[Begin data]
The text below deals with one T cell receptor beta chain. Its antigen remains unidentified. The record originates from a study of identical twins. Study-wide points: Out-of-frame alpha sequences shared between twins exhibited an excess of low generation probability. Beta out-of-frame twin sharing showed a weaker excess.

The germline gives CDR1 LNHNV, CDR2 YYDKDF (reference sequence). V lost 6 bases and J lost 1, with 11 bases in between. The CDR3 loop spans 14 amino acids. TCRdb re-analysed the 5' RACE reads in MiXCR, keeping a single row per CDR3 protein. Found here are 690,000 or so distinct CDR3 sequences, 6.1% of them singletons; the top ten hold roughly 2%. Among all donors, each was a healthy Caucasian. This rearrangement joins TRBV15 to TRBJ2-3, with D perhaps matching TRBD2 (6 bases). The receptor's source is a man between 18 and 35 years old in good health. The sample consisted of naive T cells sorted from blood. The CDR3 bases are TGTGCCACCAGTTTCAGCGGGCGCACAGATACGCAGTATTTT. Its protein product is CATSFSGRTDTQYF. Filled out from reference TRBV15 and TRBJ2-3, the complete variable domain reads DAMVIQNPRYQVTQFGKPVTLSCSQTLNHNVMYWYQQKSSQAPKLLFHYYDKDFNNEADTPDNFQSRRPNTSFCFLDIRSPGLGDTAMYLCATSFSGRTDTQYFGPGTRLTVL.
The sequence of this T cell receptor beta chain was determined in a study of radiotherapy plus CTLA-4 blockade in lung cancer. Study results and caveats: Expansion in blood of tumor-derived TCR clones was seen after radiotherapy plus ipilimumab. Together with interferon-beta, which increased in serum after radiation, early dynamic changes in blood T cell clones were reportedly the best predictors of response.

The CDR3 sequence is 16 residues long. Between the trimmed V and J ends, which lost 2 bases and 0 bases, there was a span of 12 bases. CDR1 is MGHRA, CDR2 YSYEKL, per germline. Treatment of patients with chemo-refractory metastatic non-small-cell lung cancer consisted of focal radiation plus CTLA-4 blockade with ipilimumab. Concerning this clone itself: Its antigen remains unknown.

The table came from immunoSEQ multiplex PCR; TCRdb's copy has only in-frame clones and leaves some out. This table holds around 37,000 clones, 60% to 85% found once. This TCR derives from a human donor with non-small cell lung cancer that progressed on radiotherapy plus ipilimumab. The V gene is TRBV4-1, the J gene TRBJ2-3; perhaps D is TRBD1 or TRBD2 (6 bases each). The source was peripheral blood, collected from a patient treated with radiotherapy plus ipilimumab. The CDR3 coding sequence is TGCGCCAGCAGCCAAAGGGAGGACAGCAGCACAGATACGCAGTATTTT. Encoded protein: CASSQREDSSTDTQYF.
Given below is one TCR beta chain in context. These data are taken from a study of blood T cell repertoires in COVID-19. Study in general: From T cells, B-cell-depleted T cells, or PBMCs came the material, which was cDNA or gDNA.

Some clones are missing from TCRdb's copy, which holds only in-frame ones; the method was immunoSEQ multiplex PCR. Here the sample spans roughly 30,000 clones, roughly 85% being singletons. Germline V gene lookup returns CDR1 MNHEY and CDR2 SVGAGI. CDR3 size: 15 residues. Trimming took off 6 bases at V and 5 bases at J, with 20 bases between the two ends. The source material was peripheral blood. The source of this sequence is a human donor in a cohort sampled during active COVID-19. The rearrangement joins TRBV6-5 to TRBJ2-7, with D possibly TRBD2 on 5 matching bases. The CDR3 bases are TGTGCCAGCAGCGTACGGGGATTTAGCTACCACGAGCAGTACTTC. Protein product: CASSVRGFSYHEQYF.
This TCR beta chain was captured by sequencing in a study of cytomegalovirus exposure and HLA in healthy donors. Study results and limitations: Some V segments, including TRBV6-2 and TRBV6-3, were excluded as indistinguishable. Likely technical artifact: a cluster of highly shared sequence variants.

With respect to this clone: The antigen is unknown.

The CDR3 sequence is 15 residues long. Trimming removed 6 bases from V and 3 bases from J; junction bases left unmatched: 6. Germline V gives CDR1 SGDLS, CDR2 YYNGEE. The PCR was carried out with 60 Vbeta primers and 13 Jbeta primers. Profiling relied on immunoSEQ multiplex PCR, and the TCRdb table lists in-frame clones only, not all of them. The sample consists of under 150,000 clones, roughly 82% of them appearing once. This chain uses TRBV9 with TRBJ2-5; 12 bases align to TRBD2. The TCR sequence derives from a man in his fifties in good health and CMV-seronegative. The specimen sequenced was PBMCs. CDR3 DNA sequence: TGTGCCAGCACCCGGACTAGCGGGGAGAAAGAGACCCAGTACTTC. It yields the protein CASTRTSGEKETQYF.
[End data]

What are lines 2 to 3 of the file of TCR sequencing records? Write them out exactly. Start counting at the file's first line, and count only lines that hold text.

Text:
The germline gives CDR1 LNHNV, CDR2 YYDKDF (reference sequence). V lost 6 bases and J lost 1, with 11 bases in between. The CDR3 loop spans 14 amino acids. TCRdb re-analysed the 5' RACE reads in MiXCR, keeping a single row per CDR3 protein. Found here are 690,000 or so distinct CDR3 sequences, 6.1% of them singletons; the top ten hold roughly 2%. Among all donors, each was a healthy Caucasian. This rearrangement joins TRBV15 to TRBJ2-3, with D perhaps matching TRBD2 (6 bases). The receptor's source is a man between 18 and 35 years old in good health. The sample consisted of naive T cells sorted from blood. The CDR3 bases are TGTGCCACCAGTTTCAGCGGGCGCACAGATACGCAGTATTTT. Its protein product is CATSFSGRTDTQYF. Filled out from reference TRBV15 and TRBJ2-3, the complete variable domain reads DAMVIQNPRYQVTQFGKPVTLSCSQTLNHNVMYWYQQKSSQAPKLLFHYYDKDFNNEADTPDNFQSRRPNTSFCFLDIRSPGLGDTAMYLCATSFSGRTDTQYFGPGTRLTVL.
The sequence of this T cell receptor beta chain was determined in a study of radiotherapy plus CTLA-4 blockade in lung cancer. Study results and caveats: Expansion in blood of tumor-derived TCR clones was seen after radiotherapy plus ipilimumab. Together with interferon-beta, which increased in serum after radiation, early dynamic changes in blood T cell clones were reportedly the best predictors of response.